The malware targets specifically Android 2.3, 3.0: Honeycomb, 4.0: Ice Cream Sandwich, and 4.1: Jelly Bean.
As such, HTC, Sony, and Motorola devices could potentially be at risk, including phones like the HTC One X, Motorola Droid Razr M, and Sony Ericsson Experia Active.
According to Borgaonkar, Android Security was made aware of the flaw in June, and has pushed an update out to all carriers to help prevent the hack from taking hold.
The best way for consumers to stay out of trouble is to make sure the latest updates have been installed, and to avoid suspicious links, apps, or QR codes that could be carrying the infecting code.
TechRadar has reached out to Samsung, and will update this story if and when they return request for comment.
Posted on 12/09/2012
By MARK GREENBLATT
The National Highway Traffic Safety Administration would like to make it mandatory for automakers to install a so-called "black box" in all new cars and light trucks.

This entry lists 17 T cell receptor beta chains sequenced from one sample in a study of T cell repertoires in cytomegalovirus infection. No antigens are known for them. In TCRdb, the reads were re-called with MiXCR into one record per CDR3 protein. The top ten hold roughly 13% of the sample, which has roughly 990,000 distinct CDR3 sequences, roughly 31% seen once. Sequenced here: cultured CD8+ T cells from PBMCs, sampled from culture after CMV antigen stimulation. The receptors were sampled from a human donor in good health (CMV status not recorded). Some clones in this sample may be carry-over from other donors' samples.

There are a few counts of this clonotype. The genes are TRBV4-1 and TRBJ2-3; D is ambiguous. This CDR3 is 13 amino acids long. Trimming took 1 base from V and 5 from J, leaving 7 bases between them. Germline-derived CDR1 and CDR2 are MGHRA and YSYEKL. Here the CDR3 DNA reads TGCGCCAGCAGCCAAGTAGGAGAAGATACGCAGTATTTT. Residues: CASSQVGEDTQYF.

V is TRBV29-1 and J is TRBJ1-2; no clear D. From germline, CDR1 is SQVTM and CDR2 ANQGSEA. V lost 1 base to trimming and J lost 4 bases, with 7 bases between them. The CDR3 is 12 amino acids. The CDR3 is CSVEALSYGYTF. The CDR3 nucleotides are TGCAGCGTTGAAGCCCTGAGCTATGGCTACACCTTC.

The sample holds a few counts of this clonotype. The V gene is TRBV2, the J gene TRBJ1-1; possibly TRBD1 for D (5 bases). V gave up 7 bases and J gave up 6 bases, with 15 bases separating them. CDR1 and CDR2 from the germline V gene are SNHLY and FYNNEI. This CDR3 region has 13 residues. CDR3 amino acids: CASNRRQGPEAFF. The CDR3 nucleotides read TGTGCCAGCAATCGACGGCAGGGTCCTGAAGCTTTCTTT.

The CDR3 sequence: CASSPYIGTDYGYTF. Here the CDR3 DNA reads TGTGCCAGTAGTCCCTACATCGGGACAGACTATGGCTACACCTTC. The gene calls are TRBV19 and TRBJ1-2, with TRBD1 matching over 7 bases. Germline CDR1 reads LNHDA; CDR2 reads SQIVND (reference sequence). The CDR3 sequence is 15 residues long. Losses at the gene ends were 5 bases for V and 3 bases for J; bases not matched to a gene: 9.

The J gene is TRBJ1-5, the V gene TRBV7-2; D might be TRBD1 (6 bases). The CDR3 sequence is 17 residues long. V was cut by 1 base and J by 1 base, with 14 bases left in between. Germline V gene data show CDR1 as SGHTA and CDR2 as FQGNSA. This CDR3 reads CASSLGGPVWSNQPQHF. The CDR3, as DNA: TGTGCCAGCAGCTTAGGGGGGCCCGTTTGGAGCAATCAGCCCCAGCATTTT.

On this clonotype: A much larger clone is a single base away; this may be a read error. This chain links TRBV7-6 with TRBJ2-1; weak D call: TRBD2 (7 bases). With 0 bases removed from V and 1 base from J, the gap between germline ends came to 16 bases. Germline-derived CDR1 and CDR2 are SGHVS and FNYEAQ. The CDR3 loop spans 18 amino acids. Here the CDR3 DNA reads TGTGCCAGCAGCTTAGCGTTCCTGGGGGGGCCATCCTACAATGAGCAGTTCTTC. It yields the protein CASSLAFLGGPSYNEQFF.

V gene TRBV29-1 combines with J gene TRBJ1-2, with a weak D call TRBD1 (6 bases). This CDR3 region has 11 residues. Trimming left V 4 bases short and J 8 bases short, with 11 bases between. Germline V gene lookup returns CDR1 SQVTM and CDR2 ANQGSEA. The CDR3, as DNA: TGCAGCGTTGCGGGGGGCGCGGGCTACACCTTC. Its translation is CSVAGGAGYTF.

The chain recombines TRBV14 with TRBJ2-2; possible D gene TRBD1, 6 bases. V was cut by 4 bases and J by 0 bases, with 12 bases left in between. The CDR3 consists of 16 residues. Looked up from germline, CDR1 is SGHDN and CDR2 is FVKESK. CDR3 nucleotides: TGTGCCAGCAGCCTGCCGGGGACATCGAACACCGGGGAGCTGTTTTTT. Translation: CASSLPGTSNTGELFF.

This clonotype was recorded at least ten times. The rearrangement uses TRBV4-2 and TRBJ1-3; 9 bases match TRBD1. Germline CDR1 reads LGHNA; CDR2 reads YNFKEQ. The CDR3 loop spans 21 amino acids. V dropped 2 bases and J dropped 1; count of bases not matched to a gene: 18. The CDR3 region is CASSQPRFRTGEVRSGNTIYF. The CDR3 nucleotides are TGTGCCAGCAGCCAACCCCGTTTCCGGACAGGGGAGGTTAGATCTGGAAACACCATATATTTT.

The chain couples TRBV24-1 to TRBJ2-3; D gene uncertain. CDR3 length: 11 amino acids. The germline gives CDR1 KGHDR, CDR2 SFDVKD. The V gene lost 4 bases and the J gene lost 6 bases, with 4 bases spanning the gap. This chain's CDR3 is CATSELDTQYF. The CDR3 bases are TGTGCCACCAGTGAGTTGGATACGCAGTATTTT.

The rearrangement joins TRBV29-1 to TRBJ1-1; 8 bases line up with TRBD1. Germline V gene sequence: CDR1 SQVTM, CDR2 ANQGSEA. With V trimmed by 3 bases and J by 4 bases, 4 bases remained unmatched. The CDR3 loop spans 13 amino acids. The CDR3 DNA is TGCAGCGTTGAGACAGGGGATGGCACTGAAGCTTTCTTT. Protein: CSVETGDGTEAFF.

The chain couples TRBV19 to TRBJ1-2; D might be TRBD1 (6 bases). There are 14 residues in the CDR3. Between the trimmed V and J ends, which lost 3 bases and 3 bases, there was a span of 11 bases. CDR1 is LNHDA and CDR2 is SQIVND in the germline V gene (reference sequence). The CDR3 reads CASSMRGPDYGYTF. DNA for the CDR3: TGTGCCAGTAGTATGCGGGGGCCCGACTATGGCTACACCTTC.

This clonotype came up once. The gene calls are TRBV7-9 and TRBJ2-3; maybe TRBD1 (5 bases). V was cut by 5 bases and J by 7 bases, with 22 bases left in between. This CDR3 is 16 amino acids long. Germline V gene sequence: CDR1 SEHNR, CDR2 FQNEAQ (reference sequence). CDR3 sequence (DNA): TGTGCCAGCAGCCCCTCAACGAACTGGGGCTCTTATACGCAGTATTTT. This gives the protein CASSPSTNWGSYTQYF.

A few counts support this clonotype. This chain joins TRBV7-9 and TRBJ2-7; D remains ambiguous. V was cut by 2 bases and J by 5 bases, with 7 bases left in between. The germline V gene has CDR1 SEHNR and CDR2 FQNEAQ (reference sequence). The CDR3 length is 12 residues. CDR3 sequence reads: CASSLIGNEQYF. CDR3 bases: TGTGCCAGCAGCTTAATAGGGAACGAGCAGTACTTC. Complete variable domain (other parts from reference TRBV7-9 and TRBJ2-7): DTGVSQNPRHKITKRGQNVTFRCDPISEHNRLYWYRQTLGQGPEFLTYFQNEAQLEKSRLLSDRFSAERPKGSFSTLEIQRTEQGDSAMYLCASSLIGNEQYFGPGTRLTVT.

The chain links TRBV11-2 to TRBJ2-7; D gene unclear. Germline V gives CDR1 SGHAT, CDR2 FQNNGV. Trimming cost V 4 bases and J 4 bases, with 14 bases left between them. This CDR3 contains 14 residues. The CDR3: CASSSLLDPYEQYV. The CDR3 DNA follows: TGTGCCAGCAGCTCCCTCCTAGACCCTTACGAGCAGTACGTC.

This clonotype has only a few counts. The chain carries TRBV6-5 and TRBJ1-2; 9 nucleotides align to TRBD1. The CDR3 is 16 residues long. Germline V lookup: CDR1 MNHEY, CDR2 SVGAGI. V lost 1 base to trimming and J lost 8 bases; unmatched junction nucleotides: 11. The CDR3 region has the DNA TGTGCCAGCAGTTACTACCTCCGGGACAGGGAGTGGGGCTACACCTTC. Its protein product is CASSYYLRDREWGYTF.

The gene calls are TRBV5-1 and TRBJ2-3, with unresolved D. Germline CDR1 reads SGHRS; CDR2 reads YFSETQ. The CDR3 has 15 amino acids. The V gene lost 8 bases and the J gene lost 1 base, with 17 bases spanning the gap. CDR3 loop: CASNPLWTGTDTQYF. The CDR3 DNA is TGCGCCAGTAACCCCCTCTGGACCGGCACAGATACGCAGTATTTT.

The devices, also known as event data recorders, have long been used by investigators to discover the root cause of commercial airplane crashes. In recent years however, automakers have quietly begun installing similar products in more and more cars.
Lt. Gov. Timothy Murray of Massachusetts found out the hard way last year.
He crashed a car he was driving and told police that he was wearing a seatbelt and was not speeding at the time of the crash.
However the black box installed in his car revealed he was actually speeding at 75 miles per hour in a 65 mile per hour zone, before accelerating to more than 100 miles per hour.
According to Scott Ferson, a spokesman for the lieutenant governor's campaign, Murray believes he either fell asleep or hit black ice.
The lieutenant governor was not issued a ticket at the time of the accident. However, after police examined the vehicle's black box they handed Murray a $555 ticket for speeding in excess of 100 miles per hour.